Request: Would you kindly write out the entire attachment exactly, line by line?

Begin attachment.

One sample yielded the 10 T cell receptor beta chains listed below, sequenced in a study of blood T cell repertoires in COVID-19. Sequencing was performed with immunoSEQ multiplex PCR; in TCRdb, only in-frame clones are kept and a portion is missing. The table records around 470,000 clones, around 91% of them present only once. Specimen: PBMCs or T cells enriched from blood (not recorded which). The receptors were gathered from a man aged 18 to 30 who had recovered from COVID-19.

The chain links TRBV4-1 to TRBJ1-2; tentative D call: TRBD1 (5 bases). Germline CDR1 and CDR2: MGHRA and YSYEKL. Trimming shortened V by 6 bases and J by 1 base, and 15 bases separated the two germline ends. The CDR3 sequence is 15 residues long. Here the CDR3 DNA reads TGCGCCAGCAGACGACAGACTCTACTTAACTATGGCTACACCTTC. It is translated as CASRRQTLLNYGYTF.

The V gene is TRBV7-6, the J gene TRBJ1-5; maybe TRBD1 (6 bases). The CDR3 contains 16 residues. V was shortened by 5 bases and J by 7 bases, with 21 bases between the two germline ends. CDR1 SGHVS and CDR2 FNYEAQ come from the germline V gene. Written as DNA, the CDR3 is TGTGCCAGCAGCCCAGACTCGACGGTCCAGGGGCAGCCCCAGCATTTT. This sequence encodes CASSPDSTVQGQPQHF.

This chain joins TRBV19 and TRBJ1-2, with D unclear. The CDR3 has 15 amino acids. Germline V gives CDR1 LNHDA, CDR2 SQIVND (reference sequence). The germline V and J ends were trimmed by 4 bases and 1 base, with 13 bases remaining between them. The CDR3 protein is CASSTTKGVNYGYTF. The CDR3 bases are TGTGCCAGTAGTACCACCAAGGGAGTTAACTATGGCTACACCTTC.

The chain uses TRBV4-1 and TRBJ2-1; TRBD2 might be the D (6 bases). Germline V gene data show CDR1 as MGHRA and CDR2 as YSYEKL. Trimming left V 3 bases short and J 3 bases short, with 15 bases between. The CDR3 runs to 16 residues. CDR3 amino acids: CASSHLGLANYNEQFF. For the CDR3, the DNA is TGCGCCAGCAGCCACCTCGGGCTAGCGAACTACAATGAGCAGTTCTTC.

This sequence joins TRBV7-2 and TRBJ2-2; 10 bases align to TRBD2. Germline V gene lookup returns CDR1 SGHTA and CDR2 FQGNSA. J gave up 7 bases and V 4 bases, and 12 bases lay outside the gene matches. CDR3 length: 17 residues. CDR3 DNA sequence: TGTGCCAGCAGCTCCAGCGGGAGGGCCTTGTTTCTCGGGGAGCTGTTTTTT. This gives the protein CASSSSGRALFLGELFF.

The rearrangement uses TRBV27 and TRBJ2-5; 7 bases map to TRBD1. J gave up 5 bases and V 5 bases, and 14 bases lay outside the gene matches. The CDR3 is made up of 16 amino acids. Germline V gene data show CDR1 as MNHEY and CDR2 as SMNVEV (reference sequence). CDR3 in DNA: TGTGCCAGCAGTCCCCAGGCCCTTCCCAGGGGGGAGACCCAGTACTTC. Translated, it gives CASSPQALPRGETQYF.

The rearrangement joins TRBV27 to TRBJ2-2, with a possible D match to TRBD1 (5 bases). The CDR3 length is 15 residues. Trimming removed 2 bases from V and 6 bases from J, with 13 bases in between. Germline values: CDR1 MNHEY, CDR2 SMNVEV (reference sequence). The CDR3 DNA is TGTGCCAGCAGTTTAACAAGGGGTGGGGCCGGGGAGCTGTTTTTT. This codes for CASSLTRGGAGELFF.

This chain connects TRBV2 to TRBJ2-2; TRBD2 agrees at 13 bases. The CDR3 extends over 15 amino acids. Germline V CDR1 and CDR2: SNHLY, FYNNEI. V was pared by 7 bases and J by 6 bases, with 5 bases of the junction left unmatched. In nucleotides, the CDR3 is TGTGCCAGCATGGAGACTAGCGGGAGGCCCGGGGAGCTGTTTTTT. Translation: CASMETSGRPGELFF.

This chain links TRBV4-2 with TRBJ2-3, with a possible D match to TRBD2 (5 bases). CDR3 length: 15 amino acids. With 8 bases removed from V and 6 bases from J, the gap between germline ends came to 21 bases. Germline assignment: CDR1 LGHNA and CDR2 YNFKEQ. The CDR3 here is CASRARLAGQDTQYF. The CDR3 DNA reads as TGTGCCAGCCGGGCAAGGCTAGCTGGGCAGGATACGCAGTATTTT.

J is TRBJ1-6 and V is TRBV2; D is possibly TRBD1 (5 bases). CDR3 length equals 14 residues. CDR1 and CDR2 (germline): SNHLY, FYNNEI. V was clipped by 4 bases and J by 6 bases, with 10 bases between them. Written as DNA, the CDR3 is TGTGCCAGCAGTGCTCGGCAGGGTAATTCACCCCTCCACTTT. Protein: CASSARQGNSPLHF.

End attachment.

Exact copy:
One sample yielded the 10 T cell receptor beta chains listed below, sequenced in a study of blood T cell repertoires in COVID-19. Sequencing was performed with immunoSEQ multiplex PCR; in TCRdb, only in-frame clones are kept and a portion is missing. The table records around 470,000 clones, around 91% of them present only once. Specimen: PBMCs or T cells enriched from blood (not recorded which). The receptors were gathered from a man aged 18 to 30 who had recovered from COVID-19.

The chain links TRBV4-1 to TRBJ1-2; tentative D call: TRBD1 (5 bases). Germline CDR1 and CDR2: MGHRA and YSYEKL. Trimming shortened V by 6 bases and J by 1 base, and 15 bases separated the two germline ends. The CDR3 sequence is 15 residues long. Here the CDR3 DNA reads TGCGCCAGCAGACGACAGACTCTACTTAACTATGGCTACACCTTC. It is translated as CASRRQTLLNYGYTF.

The V gene is TRBV7-6, the J gene TRBJ1-5; maybe TRBD1 (6 bases). The CDR3 contains 16 residues. V was shortened by 5 bases and J by 7 bases, with 21 bases between the two germline ends. CDR1 SGHVS and CDR2 FNYEAQ come from the germline V gene. Written as DNA, the CDR3 is TGTGCCAGCAGCCCAGACTCGACGGTCCAGGGGCAGCCCCAGCATTTT. This sequence encodes CASSPDSTVQGQPQHF.

This chain joins TRBV19 and TRBJ1-2, with D unclear. The CDR3 has 15 amino acids. Germline V gives CDR1 LNHDA, CDR2 SQIVND (reference sequence). The germline V and J ends were trimmed by 4 bases and 1 base, with 13 bases remaining between them. The CDR3 protein is CASSTTKGVNYGYTF. The CDR3 bases are TGTGCCAGTAGTACCACCAAGGGAGTTAACTATGGCTACACCTTC.

The chain uses TRBV4-1 and TRBJ2-1; TRBD2 might be the D (6 bases). Germline V gene data show CDR1 as MGHRA and CDR2 as YSYEKL. Trimming left V 3 bases short and J 3 bases short, with 15 bases between. The CDR3 runs to 16 residues. CDR3 amino acids: CASSHLGLANYNEQFF. For the CDR3, the DNA is TGCGCCAGCAGCCACCTCGGGCTAGCGAACTACAATGAGCAGTTCTTC.

This sequence joins TRBV7-2 and TRBJ2-2; 10 bases align to TRBD2. Germline V gene lookup returns CDR1 SGHTA and CDR2 FQGNSA. J gave up 7 bases and V 4 bases, and 12 bases lay outside the gene matches. CDR3 length: 17 residues. CDR3 DNA sequence: TGTGCCAGCAGCTCCAGCGGGAGGGCCTTGTTTCTCGGGGAGCTGTTTTTT. This gives the protein CASSSSGRALFLGELFF.

The rearrangement uses TRBV27 and TRBJ2-5; 7 bases map to TRBD1. J gave up 5 bases and V 5 bases, and 14 bases lay outside the gene matches. The CDR3 is made up of 16 amino acids. Germline V gene data show CDR1 as MNHEY and CDR2 as SMNVEV (reference sequence). CDR3 in DNA: TGTGCCAGCAGTCCCCAGGCCCTTCCCAGGGGGGAGACCCAGTACTTC. Translated, it gives CASSPQALPRGETQYF.

The rearrangement joins TRBV27 to TRBJ2-2, with a possible D match to TRBD1 (5 bases). The CDR3 length is 15 residues. Trimming removed 2 bases from V and 6 bases from J, with 13 bases in between. Germline values: CDR1 MNHEY, CDR2 SMNVEV (reference sequence). The CDR3 DNA is TGTGCCAGCAGTTTAACAAGGGGTGGGGCCGGGGAGCTGTTTTTT. This codes for CASSLTRGGAGELFF.

This chain connects TRBV2 to TRBJ2-2; TRBD2 agrees at 13 bases. The CDR3 extends over 15 amino acids. Germline V CDR1 and CDR2: SNHLY, FYNNEI. V was pared by 7 bases and J by 6 bases, with 5 bases of the junction left unmatched. In nucleotides, the CDR3 is TGTGCCAGCATGGAGACTAGCGGGAGGCCCGGGGAGCTGTTTTTT. Translation: CASMETSGRPGELFF.

This chain links TRBV4-2 with TRBJ2-3, with a possible D match to TRBD2 (5 bases). CDR3 length: 15 amino acids. With 8 bases removed from V and 6 bases from J, the gap between germline ends came to 21 bases. Germline assignment: CDR1 LGHNA and CDR2 YNFKEQ. The CDR3 here is CASRARLAGQDTQYF. The CDR3 DNA reads as TGTGCCAGCCGGGCAAGGCTAGCTGGGCAGGATACGCAGTATTTT.

J is TRBJ1-6 and V is TRBV2; D is possibly TRBD1 (5 bases). CDR3 length equals 14 residues. CDR1 and CDR2 (germline): SNHLY, FYNNEI. V was clipped by 4 bases and J by 6 bases, with 10 bases between them. Written as DNA, the CDR3 is TGTGCCAGCAGTGCTCGGCAGGGTAATTCACCCCTCCACTTT. Protein: CASSARQGNSPLHF.